St John the Evangelist

St John's has served the people of Hurst Green for 100 years and we offer you a warm welcome.

About this church

St John the Evangelist was consecrated in 1913, the daughter church of the old parish of Oxted. It was built to meet the needs of the growing population of what was originally the tiny hamlet of Hurst Green.

The church comprised a tower, chancel, nave and Lady Chapel. It was faced with sandstone from a quarry near Tunbridge Wells, and with knapped flint from the chalk pits of the North Downs.  Internally, winkle marble from Bletchingley decorated the floor of the sanctuary. The large east window shows the risen Christ in glory, flanked on one side, by the Virgin Mary, and on the other, by St John the Evangelist.

The west end of the church was incomplete because it was always expected that it would be extended. This was finally accomplished, and dedicated in 1962. It provided a longer nave, baptistry, porch, kitchen, toilets and meeting room known as St John's Room. The porch is floored with York stone that had originally been London paving stones, and, at the far end, winkle marble matching that of the sanctuary. There is a fine, circular rose window in the west wall in stained glass, with panels depicting themes connected with the patron saint, St John the Evangelist. Over 150 tapestry kneelers in different designs were made by a team of ladies from the parish.

Of particular interest in the church are two painted mural panels by the artist, John Hayward. One is in the Lady Chapel entitled 'The Annunciation', the other, 'The Virgin and Child' is in the baptistry. Also, on the south wall is a fine carving of an eagle, the traditional symbol of St John the Evangelist.

On Good Friday 1988, the entire roof and interior of the church were destroyed by fire resulting from arson. A two year rebuilding programme ensued which also included some reordering of the interior. The rood screen was removed and now forms the wall of the choir vestry in the north transept. The large wooden cross from the top of the screen was placed on the wall beneath the east window. The high altar was moved to the centre of the sanctuary, and the choir stalls were repositioned along the east wall. The aisles and entire chancel were carpeted, the old pipe organ was replaced by a 3 manual electronic instrument, and two new meeting rooms were created in the tower. The restored church was rededicated on Easter Day 1990.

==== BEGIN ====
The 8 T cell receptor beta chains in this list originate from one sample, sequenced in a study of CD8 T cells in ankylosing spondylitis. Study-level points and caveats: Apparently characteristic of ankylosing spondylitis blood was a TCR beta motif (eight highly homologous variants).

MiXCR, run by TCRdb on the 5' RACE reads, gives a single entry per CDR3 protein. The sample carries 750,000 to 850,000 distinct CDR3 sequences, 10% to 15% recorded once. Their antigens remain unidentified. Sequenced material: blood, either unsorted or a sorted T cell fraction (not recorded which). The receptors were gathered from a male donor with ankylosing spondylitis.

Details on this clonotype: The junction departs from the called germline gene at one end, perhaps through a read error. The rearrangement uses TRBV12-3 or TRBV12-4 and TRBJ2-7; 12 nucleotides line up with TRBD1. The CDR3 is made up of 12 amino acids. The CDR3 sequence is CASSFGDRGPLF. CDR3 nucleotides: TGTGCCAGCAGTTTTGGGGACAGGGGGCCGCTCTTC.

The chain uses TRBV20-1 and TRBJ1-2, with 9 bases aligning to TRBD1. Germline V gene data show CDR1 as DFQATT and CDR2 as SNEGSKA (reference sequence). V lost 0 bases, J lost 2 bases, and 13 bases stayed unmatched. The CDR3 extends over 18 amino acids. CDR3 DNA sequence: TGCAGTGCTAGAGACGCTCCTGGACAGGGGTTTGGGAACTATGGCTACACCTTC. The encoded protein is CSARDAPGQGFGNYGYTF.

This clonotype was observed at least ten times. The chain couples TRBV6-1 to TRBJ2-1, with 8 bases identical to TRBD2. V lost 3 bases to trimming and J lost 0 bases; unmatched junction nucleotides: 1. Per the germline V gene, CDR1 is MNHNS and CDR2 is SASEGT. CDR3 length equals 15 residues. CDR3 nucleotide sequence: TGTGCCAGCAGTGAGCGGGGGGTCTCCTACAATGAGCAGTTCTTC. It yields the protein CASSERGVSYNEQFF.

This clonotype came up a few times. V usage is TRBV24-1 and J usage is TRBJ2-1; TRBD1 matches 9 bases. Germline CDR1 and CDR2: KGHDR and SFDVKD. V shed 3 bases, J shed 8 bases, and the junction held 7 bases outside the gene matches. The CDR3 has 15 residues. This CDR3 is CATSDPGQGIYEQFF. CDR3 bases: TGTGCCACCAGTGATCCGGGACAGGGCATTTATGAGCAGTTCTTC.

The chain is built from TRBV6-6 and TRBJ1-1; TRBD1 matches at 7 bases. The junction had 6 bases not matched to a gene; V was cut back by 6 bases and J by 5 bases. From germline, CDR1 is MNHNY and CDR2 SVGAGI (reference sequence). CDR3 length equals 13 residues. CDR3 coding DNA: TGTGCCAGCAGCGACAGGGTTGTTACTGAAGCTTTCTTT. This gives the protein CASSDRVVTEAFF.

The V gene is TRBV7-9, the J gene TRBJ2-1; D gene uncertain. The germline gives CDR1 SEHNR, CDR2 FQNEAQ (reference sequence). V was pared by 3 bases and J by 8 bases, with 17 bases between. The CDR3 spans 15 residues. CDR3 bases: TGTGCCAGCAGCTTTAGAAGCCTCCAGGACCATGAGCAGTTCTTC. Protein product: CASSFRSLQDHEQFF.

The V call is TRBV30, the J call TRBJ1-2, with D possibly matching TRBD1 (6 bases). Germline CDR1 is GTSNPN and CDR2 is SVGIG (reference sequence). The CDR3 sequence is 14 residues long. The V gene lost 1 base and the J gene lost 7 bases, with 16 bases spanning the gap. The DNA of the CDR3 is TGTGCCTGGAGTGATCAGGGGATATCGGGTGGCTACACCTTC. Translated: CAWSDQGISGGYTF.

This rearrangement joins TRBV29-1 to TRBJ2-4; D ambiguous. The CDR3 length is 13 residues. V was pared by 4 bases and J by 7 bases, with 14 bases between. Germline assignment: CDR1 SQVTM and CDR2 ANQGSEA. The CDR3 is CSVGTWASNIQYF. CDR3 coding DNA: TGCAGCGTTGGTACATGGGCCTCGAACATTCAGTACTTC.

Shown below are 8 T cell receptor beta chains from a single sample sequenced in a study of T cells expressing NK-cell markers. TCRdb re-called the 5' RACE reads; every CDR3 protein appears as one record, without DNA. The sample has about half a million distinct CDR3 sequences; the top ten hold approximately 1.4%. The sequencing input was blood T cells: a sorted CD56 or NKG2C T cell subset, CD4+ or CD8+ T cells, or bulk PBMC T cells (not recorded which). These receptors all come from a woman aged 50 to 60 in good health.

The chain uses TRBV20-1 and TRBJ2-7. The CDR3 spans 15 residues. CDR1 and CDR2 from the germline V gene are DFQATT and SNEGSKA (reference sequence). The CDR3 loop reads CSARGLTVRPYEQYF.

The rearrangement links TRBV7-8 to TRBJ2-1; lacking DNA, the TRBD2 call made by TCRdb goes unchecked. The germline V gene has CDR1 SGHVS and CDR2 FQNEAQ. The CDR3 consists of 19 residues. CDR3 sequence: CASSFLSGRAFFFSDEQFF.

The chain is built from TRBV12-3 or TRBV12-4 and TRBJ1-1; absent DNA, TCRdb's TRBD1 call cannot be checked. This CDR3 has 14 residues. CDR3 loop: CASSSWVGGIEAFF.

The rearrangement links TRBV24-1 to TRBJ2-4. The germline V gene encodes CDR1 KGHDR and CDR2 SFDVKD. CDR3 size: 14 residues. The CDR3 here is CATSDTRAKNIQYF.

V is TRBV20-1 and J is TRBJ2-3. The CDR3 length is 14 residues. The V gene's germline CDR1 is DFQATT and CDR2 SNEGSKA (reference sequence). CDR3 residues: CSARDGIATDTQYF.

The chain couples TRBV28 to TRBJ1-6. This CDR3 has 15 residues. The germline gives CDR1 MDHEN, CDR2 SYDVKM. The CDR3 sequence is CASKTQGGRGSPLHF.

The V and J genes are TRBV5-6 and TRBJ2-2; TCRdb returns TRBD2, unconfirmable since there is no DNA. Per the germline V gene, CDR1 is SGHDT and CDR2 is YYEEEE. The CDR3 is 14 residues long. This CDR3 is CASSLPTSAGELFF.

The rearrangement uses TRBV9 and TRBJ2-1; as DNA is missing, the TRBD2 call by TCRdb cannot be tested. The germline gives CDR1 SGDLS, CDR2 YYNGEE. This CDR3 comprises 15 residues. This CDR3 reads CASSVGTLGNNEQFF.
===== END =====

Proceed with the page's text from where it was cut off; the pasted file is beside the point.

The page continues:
Key Features

  • Captivating architecture
  • Fascinating churchyard
  • Social heritage stories

Visitors information

  • Level access to the main areas
  • Car park at church
  • Parking within 250m
  • Accessible toilets in church
  • Walkers & cyclists welcome
  • Space to secure your bike

Other nearby churches

St Mary

The ancient church was built nearly one thousand years ago and, together with its historic graveyards, provides a unique home for the key moments and memories of our town.

Church of the Peace of God

In 1811 the newly erected church could somehow seat 256 people plus 94 other and had a capacity congregation each Sunday.


St Peter

St Peter's is popular with walkers who find it featured in most walking guides to the area particularly as it has the second largest yew tree in UK.

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